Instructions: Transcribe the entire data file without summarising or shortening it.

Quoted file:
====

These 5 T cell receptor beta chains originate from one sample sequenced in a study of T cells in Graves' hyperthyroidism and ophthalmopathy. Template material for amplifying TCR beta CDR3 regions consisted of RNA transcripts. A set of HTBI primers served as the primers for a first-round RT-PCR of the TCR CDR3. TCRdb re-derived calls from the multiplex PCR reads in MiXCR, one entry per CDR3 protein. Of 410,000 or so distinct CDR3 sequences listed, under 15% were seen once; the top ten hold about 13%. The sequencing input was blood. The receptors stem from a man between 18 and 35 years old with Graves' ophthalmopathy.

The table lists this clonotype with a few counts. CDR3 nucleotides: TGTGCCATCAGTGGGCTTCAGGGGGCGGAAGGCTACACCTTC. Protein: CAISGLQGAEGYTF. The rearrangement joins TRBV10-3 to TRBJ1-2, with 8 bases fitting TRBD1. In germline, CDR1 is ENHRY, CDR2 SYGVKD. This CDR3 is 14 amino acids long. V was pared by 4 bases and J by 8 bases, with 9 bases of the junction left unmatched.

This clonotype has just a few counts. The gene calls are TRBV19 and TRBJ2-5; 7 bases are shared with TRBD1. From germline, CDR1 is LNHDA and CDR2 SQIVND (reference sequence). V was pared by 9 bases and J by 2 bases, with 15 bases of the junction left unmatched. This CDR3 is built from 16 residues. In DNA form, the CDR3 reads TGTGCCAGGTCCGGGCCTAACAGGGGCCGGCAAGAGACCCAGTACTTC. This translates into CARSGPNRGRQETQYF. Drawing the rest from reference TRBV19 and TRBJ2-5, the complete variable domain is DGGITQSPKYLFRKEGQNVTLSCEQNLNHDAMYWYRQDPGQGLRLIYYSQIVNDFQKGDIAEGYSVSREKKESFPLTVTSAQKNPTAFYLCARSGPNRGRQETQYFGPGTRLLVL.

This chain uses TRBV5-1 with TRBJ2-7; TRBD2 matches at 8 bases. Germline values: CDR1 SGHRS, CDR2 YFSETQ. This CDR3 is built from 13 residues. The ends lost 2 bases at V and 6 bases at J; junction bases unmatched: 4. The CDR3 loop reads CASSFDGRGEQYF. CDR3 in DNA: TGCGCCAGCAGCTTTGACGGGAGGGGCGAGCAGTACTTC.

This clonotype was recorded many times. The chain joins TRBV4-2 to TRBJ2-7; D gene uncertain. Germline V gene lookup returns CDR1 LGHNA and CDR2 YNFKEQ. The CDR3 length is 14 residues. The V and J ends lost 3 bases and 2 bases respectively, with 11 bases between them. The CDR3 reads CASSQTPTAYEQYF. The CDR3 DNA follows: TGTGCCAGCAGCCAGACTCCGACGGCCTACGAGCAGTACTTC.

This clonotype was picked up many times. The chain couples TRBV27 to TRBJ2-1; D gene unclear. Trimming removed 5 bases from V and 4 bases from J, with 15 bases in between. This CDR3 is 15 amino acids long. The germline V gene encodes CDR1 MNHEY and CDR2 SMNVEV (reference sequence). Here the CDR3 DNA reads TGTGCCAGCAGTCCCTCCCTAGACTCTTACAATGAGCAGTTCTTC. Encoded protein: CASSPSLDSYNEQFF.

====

These 5 T cell receptor beta chains originate from one sample sequenced in a study of T cells in Graves' hyperthyroidism and ophthalmopathy. Template material for amplifying TCR beta CDR3 regions consisted of RNA transcripts. A set of HTBI primers served as the primers for a first-round RT-PCR of the TCR CDR3. TCRdb re-derived calls from the multiplex PCR reads in MiXCR, one entry per CDR3 protein. Of 410,000 or so distinct CDR3 sequences listed, under 15% were seen once; the top ten hold about 13%. The sequencing input was blood. The receptors stem from a man between 18 and 35 years old with Graves' ophthalmopathy.

The table lists this clonotype with a few counts. CDR3 nucleotides: TGTGCCATCAGTGGGCTTCAGGGGGCGGAAGGCTACACCTTC. Protein: CAISGLQGAEGYTF. The rearrangement joins TRBV10-3 to TRBJ1-2, with 8 bases fitting TRBD1. In germline, CDR1 is ENHRY, CDR2 SYGVKD. This CDR3 is 14 amino acids long. V was pared by 4 bases and J by 8 bases, with 9 bases of the junction left unmatched.

This clonotype has just a few counts. The gene calls are TRBV19 and TRBJ2-5; 7 bases are shared with TRBD1. From germline, CDR1 is LNHDA and CDR2 SQIVND (reference sequence). V was pared by 9 bases and J by 2 bases, with 15 bases of the junction left unmatched. This CDR3 is built from 16 residues. In DNA form, the CDR3 reads TGTGCCAGGTCCGGGCCTAACAGGGGCCGGCAAGAGACCCAGTACTTC. This translates into CARSGPNRGRQETQYF. Drawing the rest from reference TRBV19 and TRBJ2-5, the complete variable domain is DGGITQSPKYLFRKEGQNVTLSCEQNLNHDAMYWYRQDPGQGLRLIYYSQIVNDFQKGDIAEGYSVSREKKESFPLTVTSAQKNPTAFYLCARSGPNRGRQETQYFGPGTRLLVL.

This chain uses TRBV5-1 with TRBJ2-7; TRBD2 matches at 8 bases. Germline values: CDR1 SGHRS, CDR2 YFSETQ. This CDR3 is built from 13 residues. The ends lost 2 bases at V and 6 bases at J; junction bases unmatched: 4. The CDR3 loop reads CASSFDGRGEQYF. CDR3 in DNA: TGCGCCAGCAGCTTTGACGGGAGGGGCGAGCAGTACTTC.

This clonotype was recorded many times. The chain joins TRBV4-2 to TRBJ2-7; D gene uncertain. Germline V gene lookup returns CDR1 LGHNA and CDR2 YNFKEQ. The CDR3 length is 14 residues. The V and J ends lost 3 bases and 2 bases respectively, with 11 bases between them. The CDR3 reads CASSQTPTAYEQYF. The CDR3 DNA follows: TGTGCCAGCAGCCAGACTCCGACGGCCTACGAGCAGTACTTC.

This clonotype was picked up many times. The chain couples TRBV27 to TRBJ2-1; D gene unclear. Trimming removed 5 bases from V and 4 bases from J, with 15 bases in between. This CDR3 is 15 amino acids long. The germline V gene encodes CDR1 MNHEY and CDR2 SMNVEV (reference sequence). Here the CDR3 DNA reads TGTGCCAGCAGTCCCTCCCTAGACTCTTACAATGAGCAGTTCTTC. Encoded protein: CASSPSLDSYNEQFF.